• Get rid of random scraps of paper that you will not use-last remnants of sticky note pads or scratch pads, etc. Again, if it bothers you to throw them out, offer them to the team or for use in the staff lounge or private offices. The key is to remove them from the front office where they might send a negative message to the patient family. 

  • For the love of dentistry, please clean up all the sticky notes around the computer desks! Invest in an inexpensive label maker and make small labels for important numbers that always need to be accessible, such as NPI numbers and tax ID numbers. Place them neatly on monitors or inside cabinets. If you can’t let go of the rainbow of squares around the desk, consider using the Sticky Notes feature on your computer - a free feature that is standard on all Windows operating systems, (for Mac users, search for Stickies). They will live on the desktop of your computer, and you can even copy/paste from a Sticky Note if you create one with a template for information that is entered often into another program, such as insurance benefit breakdowns. Bonus tip: If you right click on Sticky Notes in the list of programs, then click Pin to Taskbar, you will always have them available at the bottom of your screen. 

Organize it all!

Now that you have cleaned off the horizontal surfaces and purged the outdated, useless and obsolete supplies from your inventory, let’s get it all put together for maximum efficiency!

  • Group like with like. This will be a logical process-all writing utensils will be stored in the same area, paper goods such as letterhead and envelopes together, etc. They may be separated further, but the entire team should be able to find a particular supply at any given time. 

  • Limit the different places that a supply needs to be stocked and stored. If you only need window envelopes once a month during statement generation, don’t store them in the drawer next to your desk. They will be just fine in the cabinet behind you, and you will have freed up space in your drawer for other items that you need more regularly.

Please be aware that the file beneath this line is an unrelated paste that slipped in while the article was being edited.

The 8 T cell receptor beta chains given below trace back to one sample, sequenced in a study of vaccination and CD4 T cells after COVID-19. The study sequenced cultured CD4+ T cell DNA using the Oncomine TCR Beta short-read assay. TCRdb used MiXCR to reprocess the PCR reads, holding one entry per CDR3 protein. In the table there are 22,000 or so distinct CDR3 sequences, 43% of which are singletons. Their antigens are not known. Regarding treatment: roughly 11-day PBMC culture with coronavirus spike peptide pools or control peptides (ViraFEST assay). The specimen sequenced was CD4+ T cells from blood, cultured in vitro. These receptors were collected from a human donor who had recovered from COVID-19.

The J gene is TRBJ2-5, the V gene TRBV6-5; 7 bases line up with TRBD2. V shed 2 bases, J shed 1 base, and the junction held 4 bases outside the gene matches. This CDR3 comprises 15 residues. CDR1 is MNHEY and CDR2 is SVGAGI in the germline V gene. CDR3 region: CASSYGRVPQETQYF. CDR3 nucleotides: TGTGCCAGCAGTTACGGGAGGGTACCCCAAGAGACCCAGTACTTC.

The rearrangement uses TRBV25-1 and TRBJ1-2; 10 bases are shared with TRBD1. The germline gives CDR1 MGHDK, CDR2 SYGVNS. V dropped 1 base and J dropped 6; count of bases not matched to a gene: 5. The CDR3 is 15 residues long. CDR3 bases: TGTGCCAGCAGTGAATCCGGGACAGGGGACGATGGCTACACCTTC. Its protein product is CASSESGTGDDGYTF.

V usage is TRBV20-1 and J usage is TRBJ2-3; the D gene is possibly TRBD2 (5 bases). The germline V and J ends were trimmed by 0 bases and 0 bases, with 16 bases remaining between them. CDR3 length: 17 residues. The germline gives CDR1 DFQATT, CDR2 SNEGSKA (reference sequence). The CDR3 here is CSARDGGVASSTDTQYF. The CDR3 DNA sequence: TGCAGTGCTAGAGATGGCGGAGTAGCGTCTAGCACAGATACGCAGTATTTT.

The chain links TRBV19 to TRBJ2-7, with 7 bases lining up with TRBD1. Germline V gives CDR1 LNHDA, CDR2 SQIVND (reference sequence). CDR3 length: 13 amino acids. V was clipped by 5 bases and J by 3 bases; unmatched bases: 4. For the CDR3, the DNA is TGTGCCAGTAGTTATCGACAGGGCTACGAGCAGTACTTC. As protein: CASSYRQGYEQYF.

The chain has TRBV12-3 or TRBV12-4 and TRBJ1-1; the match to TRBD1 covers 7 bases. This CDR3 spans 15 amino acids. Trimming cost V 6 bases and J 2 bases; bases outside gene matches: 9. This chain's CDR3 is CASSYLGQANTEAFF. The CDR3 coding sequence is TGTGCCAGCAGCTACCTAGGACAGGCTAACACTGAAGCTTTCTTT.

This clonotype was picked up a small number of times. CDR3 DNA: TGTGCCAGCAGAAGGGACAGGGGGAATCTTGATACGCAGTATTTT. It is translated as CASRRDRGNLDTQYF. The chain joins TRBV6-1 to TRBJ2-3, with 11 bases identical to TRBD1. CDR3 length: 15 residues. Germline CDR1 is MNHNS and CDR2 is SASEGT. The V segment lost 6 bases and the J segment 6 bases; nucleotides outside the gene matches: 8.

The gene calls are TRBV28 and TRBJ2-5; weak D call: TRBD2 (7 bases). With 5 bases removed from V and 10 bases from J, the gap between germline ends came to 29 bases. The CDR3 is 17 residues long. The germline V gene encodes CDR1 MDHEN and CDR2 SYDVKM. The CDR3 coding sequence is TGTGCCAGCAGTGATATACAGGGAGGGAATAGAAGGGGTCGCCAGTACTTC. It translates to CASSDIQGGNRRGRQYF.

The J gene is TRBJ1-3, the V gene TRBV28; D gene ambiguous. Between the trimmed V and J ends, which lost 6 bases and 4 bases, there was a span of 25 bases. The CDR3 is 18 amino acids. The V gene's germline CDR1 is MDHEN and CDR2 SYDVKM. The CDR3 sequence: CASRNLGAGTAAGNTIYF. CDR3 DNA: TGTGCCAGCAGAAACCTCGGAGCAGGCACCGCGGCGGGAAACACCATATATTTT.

• Label everything clearly. Again, invest in a label maker and use it! Label files clearly, label shelf space for supplies (inside cabinets only) and perhaps binders that are dedicated to a particular purpose, such as practice reports or insurance information.

  • Bonus tip! Avoid the temptation of buying supplies in large quantities for minor bulk pricing reductions. The space that is taken up with excess supplies is expensive in commercial real estate. I worked with a client who purchased 10,000 imprinted folders for treatment presentation and after 2 years of boxes tucked into every corner of the practice, they have not yet opened the second box! With free shipping available from so many suppliers, it just does not pay to save those few pennies. 

Depending how much time has passed since you have last done a major purge and organization session, this may take anywhere from an afternoon to as much as a week. This kind of project is a productive one to complete over a holiday break if it is approved by the practice owner. It will allow the team to start the new year with a clean slate. The business team will breathe a sigh of relief in the coming year and patients will comment about how clean and professional the office looks!